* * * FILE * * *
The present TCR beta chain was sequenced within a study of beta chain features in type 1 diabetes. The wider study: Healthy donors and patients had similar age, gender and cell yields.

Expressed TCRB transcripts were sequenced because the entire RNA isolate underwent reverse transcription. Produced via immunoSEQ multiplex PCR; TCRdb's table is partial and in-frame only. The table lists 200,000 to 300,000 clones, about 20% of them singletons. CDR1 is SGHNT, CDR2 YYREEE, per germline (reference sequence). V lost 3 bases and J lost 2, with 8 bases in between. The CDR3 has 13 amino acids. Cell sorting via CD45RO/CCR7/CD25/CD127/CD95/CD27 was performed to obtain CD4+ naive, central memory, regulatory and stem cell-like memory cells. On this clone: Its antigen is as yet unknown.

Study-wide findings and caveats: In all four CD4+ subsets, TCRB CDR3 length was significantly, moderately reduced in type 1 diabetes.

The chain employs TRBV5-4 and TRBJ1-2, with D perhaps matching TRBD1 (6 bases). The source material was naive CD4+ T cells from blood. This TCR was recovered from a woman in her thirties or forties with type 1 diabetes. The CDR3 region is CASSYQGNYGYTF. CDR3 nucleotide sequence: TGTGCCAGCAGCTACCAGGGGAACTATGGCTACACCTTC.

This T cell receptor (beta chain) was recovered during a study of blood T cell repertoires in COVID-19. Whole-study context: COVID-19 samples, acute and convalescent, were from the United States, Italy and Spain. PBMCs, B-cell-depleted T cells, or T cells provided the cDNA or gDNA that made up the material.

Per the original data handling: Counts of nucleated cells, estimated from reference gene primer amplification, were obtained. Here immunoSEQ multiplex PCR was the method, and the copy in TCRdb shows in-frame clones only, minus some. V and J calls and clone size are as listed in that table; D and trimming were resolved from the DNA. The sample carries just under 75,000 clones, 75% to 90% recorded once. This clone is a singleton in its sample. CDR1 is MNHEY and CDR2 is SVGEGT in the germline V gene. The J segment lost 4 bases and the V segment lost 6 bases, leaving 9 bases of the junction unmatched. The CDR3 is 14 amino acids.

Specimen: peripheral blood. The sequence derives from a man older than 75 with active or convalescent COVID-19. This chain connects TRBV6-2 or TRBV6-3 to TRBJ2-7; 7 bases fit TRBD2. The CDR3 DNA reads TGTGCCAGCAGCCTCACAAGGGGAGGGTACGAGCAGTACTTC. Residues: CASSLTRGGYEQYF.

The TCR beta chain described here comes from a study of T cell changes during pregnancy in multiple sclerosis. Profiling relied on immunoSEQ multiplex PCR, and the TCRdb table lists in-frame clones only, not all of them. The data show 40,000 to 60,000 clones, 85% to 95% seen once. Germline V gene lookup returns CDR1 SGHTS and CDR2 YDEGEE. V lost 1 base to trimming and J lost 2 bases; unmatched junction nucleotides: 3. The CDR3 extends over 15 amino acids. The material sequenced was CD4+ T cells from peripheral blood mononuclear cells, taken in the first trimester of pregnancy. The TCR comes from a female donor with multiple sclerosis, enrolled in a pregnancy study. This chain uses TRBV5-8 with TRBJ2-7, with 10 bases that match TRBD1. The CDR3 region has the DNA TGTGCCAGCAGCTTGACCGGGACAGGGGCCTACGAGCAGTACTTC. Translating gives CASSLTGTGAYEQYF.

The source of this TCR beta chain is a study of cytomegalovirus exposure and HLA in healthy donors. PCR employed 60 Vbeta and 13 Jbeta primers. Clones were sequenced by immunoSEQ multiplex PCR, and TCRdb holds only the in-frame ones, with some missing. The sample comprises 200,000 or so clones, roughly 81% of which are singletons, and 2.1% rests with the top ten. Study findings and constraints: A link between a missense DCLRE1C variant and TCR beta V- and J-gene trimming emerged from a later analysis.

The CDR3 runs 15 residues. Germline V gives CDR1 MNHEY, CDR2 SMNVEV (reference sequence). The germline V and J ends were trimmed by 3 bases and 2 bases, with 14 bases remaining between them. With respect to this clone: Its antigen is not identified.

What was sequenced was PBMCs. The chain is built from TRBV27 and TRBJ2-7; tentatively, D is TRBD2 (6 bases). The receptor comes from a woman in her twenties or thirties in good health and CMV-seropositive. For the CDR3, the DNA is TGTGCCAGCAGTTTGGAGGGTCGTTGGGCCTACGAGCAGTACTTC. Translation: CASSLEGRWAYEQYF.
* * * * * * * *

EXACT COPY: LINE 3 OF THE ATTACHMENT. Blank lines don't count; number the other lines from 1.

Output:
Study-wide findings and caveats: In all four CD4+ subsets, TCRB CDR3 length was significantly, moderately reduced in type 1 diabetes.